- The overarching measure of social care-related quality of life (SCRQoL) gives an average quality of life score based on the responses to eight questions in the Personal Social Services Adult Social Care Survey (ASCS). In 2012-13, the average SCRQoL score for England was 18.8, whereas it was 18.7 in 2010-11 and 2011-12. Focussing on just one those domains - control - 76.1 per cent of service users reported to have as much control as they wanted or adequate control over their daily lives, compared to 75.1 per cent in 2011-12. The proportion of people who said they were extremely or very satisfied with their care and support increased from 62.8 per cent in 2011-12 to 64.1 per cent in 2012-13 (measures 1A, 1B and 3A).
- The proportion of people using social care who receive self-directed support increased year on year from 29.2 per cent in 2010-11 to 43.0 in 2011-12 and to 56.2 per cent in 2012-13. In 2012-13, 16.8 per cent of people using social care received self-directed support in the form of a direct payment, whereas this proportion was 13.7 per cent in 2011-12 and 11.7 per cent in 2010-11 (measure 1C).
- In 2012-13, the proportion of adults who were in paid employment was 7.0 per cent amongst those with learning disabilities (compared to 7.1 per cent in 2011-12 and 6.6 per cent in 2010-11), whereas it was 8.8 per cent amongst those in contact with secondary mental health services (compared to 8.9 per cent in 2011-12 and 9.5 per cent in 2010-11). The proportion of adults with learning disabilities who live in their own home or with their family increased from being 59.0 per cent in 2010-11 to 70.0 per cent in 2011-12 and to 73.5 per cent in 2012-13. The equivalent proportion amongst adults in contact with secondary mental health services was 58.5 per cent in 2012-13, compared to 54.6 per cent in 2011-12 and 66.8 per cent in 2010-11 (measures 1E, 1F, 1G and 1H).
- The overarching measure of carer-reported quality of life gives an average carer-reported quality of life score based on the responses to six questions in the Personal Social Services Survey of Adult Carers in England (Carers' Survey). The carer-reported quality of life score has a most positive score of 12 and, in 2012-13, the average score was 8.1. 42.7 per cent of carers reported to be extremely or very satisfied with social services in 2012-13, and 72.9 per cent of carers reported that they had been included or consulted in discussion about the person they cared for (measures 1D, 3B and 3C).
- The number of delayed transfers of care from hospital, per 100,000 population, was 9.4 in 2012-13, compared to 9.7 in 2011-12 and 10.6 in 2010-11. Of these delayed transfers of care, 3.2 per 100,000 population were attributable to adult social care, or jointly to social care and the NHS, compared to 3.7 in 2011-12 and 4.1 in 2010-11 (measures 2Ci and 2Cii).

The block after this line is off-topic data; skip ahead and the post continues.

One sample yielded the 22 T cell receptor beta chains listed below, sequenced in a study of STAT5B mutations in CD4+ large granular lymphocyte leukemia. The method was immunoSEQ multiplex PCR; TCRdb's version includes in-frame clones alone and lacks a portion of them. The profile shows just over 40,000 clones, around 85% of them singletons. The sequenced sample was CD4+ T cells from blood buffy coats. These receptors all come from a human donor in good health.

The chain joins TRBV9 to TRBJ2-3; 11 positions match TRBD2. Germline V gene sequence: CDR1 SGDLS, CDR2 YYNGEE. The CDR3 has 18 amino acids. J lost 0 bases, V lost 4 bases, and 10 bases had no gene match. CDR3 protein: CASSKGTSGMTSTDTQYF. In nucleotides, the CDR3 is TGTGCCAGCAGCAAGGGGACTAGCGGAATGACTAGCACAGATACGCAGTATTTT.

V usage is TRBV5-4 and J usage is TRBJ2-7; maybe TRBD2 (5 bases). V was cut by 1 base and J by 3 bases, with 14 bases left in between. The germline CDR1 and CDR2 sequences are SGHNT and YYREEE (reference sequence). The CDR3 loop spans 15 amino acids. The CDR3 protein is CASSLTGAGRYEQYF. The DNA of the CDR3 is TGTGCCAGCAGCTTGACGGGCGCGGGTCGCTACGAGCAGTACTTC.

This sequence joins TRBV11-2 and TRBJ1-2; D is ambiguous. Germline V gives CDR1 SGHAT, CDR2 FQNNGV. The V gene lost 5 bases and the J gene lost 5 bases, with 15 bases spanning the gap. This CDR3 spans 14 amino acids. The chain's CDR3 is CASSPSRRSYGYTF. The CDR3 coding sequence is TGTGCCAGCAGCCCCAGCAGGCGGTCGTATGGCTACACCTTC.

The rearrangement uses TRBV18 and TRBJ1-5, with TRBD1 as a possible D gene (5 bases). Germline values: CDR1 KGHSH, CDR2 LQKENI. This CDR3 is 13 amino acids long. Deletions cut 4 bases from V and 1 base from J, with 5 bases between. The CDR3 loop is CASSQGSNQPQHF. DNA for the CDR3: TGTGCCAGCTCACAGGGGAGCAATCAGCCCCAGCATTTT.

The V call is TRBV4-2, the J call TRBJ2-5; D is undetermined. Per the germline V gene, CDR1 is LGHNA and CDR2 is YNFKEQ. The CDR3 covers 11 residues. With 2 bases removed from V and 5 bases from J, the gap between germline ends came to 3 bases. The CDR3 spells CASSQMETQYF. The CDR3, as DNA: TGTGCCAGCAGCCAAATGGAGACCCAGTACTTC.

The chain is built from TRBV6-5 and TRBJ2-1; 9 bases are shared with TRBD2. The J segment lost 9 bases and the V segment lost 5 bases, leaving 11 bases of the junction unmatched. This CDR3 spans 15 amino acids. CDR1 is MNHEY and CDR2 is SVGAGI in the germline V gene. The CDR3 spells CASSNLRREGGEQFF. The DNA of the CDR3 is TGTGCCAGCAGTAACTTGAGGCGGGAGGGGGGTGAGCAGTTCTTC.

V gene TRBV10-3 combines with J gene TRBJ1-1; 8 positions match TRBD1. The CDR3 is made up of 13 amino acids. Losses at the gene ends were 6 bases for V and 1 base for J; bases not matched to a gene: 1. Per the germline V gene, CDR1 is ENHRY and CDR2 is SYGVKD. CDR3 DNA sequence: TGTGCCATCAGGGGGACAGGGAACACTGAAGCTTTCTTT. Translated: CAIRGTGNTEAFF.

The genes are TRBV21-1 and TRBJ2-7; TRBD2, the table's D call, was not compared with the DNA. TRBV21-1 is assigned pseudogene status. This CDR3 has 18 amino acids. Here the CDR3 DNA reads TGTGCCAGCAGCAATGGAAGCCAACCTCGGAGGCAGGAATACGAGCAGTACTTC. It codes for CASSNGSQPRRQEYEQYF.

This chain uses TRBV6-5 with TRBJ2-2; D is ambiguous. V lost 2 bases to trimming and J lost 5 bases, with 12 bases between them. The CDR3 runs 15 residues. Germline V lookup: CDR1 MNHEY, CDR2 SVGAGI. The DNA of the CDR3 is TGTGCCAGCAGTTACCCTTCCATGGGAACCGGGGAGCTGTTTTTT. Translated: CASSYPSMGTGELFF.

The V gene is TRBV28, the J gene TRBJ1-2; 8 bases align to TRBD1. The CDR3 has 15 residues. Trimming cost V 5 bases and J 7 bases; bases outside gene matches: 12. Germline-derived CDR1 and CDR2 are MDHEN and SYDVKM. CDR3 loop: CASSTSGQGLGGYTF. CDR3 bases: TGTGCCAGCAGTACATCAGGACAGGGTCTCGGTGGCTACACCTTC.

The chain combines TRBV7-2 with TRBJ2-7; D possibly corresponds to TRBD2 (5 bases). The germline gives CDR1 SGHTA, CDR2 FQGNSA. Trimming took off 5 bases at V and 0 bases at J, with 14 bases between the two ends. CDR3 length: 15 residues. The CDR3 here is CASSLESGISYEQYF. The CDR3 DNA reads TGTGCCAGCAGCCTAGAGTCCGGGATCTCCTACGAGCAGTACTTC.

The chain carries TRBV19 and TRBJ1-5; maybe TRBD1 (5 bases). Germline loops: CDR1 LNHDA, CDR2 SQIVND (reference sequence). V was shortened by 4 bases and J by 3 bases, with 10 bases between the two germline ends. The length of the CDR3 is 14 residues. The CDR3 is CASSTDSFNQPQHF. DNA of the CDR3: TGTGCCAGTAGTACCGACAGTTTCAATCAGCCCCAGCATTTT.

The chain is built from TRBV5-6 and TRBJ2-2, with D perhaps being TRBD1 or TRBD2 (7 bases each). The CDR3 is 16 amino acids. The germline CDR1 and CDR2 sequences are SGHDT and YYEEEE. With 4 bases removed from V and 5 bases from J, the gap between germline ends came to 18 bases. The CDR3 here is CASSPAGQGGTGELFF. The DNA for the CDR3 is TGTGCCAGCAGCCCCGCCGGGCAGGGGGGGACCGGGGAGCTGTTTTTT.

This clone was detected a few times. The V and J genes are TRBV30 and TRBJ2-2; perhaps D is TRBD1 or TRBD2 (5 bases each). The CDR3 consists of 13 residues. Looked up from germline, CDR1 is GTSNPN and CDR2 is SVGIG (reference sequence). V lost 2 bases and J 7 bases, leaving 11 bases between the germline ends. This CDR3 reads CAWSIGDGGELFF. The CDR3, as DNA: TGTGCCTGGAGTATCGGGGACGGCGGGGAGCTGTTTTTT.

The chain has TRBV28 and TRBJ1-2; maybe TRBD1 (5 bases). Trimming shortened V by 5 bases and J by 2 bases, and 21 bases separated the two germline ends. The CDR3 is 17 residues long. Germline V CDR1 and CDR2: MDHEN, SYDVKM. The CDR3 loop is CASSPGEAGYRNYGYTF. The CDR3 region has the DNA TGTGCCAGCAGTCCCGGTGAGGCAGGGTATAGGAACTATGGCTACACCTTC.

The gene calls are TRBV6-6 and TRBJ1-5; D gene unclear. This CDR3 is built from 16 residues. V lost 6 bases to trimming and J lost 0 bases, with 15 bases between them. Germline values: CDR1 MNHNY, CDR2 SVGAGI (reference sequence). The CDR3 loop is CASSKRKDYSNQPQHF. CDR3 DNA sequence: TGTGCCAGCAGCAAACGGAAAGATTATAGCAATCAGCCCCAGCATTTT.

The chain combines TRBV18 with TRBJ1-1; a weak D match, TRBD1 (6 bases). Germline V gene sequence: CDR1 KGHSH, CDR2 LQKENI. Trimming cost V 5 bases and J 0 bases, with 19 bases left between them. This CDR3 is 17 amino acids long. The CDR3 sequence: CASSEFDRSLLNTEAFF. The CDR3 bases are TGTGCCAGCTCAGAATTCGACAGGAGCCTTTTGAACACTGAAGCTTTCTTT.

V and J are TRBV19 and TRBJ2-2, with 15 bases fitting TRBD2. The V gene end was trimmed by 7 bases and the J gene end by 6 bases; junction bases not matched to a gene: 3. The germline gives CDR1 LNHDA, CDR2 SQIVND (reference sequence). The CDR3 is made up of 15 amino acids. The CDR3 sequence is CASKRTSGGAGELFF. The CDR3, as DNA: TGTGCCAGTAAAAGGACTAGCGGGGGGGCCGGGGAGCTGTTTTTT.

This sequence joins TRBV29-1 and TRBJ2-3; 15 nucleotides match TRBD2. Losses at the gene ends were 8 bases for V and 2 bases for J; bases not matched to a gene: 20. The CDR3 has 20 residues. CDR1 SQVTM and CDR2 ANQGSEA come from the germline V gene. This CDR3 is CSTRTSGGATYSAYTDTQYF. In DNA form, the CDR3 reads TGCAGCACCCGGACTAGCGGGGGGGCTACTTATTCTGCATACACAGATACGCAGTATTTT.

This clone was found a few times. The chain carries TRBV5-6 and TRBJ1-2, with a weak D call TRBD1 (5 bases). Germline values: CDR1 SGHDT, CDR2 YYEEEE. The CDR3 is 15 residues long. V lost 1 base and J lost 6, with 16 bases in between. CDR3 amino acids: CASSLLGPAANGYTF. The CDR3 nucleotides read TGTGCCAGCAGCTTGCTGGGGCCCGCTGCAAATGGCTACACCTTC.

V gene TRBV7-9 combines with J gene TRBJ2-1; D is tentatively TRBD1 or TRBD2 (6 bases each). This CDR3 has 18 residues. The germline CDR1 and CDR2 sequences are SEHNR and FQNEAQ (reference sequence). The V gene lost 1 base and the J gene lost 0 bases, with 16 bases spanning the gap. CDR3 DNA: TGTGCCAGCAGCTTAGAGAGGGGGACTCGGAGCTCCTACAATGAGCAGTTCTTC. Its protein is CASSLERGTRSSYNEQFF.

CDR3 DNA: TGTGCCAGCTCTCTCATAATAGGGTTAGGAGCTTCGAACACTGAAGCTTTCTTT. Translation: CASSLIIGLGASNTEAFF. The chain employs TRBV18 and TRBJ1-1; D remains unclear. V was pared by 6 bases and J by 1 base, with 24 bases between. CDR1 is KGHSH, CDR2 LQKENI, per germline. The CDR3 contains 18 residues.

- In 2012-13, 65.1 per cent of people who used services felt as safe as they wanted, whereas this proportion was 63.8 per cent in 2011-12 and 62.4 per cent in 2010-11. The proportion of people who used services who said that those services have made them feel safe and secure was 78.1 per cent in 2012-13, compared to 75.5 per cent in 2011-12 (measures 4A and 4B).
- 1A - Social care-related quality of life score
- 1B - Proportion of people who use services who have control over their daily life
- 1C - The proportions of users and carers receiving self-directed support, and self-directed support via direct payments
- 1E - Proportion of adults with a learning disability in paid employment
- 1F - Proportion of adults in contact with secondary mental health services in paid employment
- 1G - Proportion of adults with a learning disability who live in their own home or with their family
- 1H - Proportion of adults in contact with secondary mental health services living independently, with or without support
- 1I - Proportion of people who use services and carers who reported that they had as much social contact as they would like
- 1J - Adjusted Social care-related quality of life - impact of Adult Social Care services
- 2A - Long-term support needs met by admission to residential and nursing care homes
- 2B - Success and coverage of reablement services for older people (aged 65 and over)
- 2C - Delayed transfers of care from hospital, and those which are attributable to adult social care
- 2D - The outcome of short-term services: sequel to service
- 3A - Overall satisfaction of people who use services with their care and support
- 3D - Proportion of people who use services and carers who find it easy to find information about services
- 4A - Proportion of people who use services who feel safe
- 4B - Proportion of people who use services who say that those services have made them feel safe and secure